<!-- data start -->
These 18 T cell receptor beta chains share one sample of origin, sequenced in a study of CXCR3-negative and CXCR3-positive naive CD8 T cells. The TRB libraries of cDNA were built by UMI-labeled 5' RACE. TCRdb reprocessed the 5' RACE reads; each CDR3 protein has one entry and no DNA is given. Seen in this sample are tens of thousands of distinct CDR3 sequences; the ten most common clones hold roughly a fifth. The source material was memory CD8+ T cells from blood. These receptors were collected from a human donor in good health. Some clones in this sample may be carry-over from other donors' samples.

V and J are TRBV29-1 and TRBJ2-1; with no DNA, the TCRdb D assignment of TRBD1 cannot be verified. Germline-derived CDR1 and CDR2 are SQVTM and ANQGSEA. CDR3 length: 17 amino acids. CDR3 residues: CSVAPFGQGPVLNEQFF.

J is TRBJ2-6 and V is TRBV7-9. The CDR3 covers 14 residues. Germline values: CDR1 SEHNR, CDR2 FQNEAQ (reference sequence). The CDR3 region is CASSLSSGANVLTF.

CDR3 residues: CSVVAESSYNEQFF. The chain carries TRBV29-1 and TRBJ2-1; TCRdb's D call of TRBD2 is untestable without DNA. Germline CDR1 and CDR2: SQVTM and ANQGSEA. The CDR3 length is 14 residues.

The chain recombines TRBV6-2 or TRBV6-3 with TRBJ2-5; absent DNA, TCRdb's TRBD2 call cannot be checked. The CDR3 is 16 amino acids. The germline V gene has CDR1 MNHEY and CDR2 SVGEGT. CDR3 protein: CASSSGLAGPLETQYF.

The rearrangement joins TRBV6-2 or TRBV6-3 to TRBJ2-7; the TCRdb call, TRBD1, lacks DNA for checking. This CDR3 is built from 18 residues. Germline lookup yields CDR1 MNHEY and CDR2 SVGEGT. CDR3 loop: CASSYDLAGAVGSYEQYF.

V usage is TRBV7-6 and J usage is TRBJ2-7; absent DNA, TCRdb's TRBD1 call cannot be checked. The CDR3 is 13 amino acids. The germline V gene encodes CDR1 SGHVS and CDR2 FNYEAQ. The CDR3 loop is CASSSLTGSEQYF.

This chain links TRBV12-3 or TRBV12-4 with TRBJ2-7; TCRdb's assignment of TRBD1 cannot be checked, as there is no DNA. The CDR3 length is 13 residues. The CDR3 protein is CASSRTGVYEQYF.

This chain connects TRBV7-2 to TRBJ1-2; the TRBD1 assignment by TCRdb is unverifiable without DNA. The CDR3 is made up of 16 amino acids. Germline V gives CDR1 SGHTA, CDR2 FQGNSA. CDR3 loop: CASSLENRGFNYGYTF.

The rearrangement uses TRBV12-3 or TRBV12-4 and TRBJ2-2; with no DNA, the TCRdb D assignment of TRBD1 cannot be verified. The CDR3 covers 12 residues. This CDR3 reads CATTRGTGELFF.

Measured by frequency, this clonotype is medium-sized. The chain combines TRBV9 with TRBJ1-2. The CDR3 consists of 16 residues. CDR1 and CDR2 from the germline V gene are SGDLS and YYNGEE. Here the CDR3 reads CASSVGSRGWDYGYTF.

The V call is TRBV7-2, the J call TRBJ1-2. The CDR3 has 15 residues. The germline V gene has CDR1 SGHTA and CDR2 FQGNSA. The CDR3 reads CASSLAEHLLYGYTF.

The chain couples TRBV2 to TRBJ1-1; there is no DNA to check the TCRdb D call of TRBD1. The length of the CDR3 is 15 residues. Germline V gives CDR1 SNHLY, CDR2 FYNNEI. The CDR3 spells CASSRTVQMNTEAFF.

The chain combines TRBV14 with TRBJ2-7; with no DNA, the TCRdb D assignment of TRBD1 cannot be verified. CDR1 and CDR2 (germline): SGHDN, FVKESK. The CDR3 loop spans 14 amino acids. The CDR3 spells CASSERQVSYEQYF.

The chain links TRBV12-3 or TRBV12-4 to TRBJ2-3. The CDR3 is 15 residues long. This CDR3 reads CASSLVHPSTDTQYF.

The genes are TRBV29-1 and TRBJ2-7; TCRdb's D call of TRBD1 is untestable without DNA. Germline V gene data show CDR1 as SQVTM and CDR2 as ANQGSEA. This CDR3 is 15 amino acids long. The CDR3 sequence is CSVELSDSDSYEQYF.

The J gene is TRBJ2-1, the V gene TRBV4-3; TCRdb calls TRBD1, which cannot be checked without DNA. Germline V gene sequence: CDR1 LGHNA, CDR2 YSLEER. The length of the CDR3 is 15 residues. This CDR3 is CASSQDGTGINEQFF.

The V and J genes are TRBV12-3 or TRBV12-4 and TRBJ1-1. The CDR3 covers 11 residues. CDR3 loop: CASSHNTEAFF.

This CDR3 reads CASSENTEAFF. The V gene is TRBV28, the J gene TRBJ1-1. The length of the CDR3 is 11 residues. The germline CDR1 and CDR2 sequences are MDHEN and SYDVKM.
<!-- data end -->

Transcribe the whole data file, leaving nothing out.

These 18 T cell receptor beta chains share one sample of origin, sequenced in a study of CXCR3-negative and CXCR3-positive naive CD8 T cells. The TRB libraries of cDNA were built by UMI-labeled 5' RACE. TCRdb reprocessed the 5' RACE reads; each CDR3 protein has one entry and no DNA is given. Seen in this sample are tens of thousands of distinct CDR3 sequences; the ten most common clones hold roughly a fifth. The source material was memory CD8+ T cells from blood. These receptors were collected from a human donor in good health. Some clones in this sample may be carry-over from other donors' samples.

V and J are TRBV29-1 and TRBJ2-1; with no DNA, the TCRdb D assignment of TRBD1 cannot be verified. Germline-derived CDR1 and CDR2 are SQVTM and ANQGSEA. CDR3 length: 17 amino acids. CDR3 residues: CSVAPFGQGPVLNEQFF.

J is TRBJ2-6 and V is TRBV7-9. The CDR3 covers 14 residues. Germline values: CDR1 SEHNR, CDR2 FQNEAQ (reference sequence). The CDR3 region is CASSLSSGANVLTF.

CDR3 residues: CSVVAESSYNEQFF. The chain carries TRBV29-1 and TRBJ2-1; TCRdb's D call of TRBD2 is untestable without DNA. Germline CDR1 and CDR2: SQVTM and ANQGSEA. The CDR3 length is 14 residues.

The chain recombines TRBV6-2 or TRBV6-3 with TRBJ2-5; absent DNA, TCRdb's TRBD2 call cannot be checked. The CDR3 is 16 amino acids. The germline V gene has CDR1 MNHEY and CDR2 SVGEGT. CDR3 protein: CASSSGLAGPLETQYF.

The rearrangement joins TRBV6-2 or TRBV6-3 to TRBJ2-7; the TCRdb call, TRBD1, lacks DNA for checking. This CDR3 is built from 18 residues. Germline lookup yields CDR1 MNHEY and CDR2 SVGEGT. CDR3 loop: CASSYDLAGAVGSYEQYF.

V usage is TRBV7-6 and J usage is TRBJ2-7; absent DNA, TCRdb's TRBD1 call cannot be checked. The CDR3 is 13 amino acids. The germline V gene encodes CDR1 SGHVS and CDR2 FNYEAQ. The CDR3 loop is CASSSLTGSEQYF.

This chain links TRBV12-3 or TRBV12-4 with TRBJ2-7; TCRdb's assignment of TRBD1 cannot be checked, as there is no DNA. The CDR3 length is 13 residues. The CDR3 protein is CASSRTGVYEQYF.

This chain connects TRBV7-2 to TRBJ1-2; the TRBD1 assignment by TCRdb is unverifiable without DNA. The CDR3 is made up of 16 amino acids. Germline V gives CDR1 SGHTA, CDR2 FQGNSA. CDR3 loop: CASSLENRGFNYGYTF.

The rearrangement uses TRBV12-3 or TRBV12-4 and TRBJ2-2; with no DNA, the TCRdb D assignment of TRBD1 cannot be verified. The CDR3 covers 12 residues. This CDR3 reads CATTRGTGELFF.

Measured by frequency, this clonotype is medium-sized. The chain combines TRBV9 with TRBJ1-2. The CDR3 consists of 16 residues. CDR1 and CDR2 from the germline V gene are SGDLS and YYNGEE. Here the CDR3 reads CASSVGSRGWDYGYTF.

The V call is TRBV7-2, the J call TRBJ1-2. The CDR3 has 15 residues. The germline V gene has CDR1 SGHTA and CDR2 FQGNSA. The CDR3 reads CASSLAEHLLYGYTF.

The chain couples TRBV2 to TRBJ1-1; there is no DNA to check the TCRdb D call of TRBD1. The length of the CDR3 is 15 residues. Germline V gives CDR1 SNHLY, CDR2 FYNNEI. The CDR3 spells CASSRTVQMNTEAFF.

The chain combines TRBV14 with TRBJ2-7; with no DNA, the TCRdb D assignment of TRBD1 cannot be verified. CDR1 and CDR2 (germline): SGHDN, FVKESK. The CDR3 loop spans 14 amino acids. The CDR3 spells CASSERQVSYEQYF.

The chain links TRBV12-3 or TRBV12-4 to TRBJ2-3. The CDR3 is 15 residues long. This CDR3 reads CASSLVHPSTDTQYF.

The genes are TRBV29-1 and TRBJ2-7; TCRdb's D call of TRBD1 is untestable without DNA. Germline V gene data show CDR1 as SQVTM and CDR2 as ANQGSEA. This CDR3 is 15 amino acids long. The CDR3 sequence is CSVELSDSDSYEQYF.

The J gene is TRBJ2-1, the V gene TRBV4-3; TCRdb calls TRBD1, which cannot be checked without DNA. Germline V gene sequence: CDR1 LGHNA, CDR2 YSLEER. The length of the CDR3 is 15 residues. This CDR3 is CASSQDGTGINEQFF.

The V and J genes are TRBV12-3 or TRBV12-4 and TRBJ1-1. The CDR3 covers 11 residues. CDR3 loop: CASSHNTEAFF.

This CDR3 reads CASSENTEAFF. The V gene is TRBV28, the J gene TRBJ1-1. The length of the CDR3 is 11 residues. The germline CDR1 and CDR2 sequences are MDHEN and SYDVKM.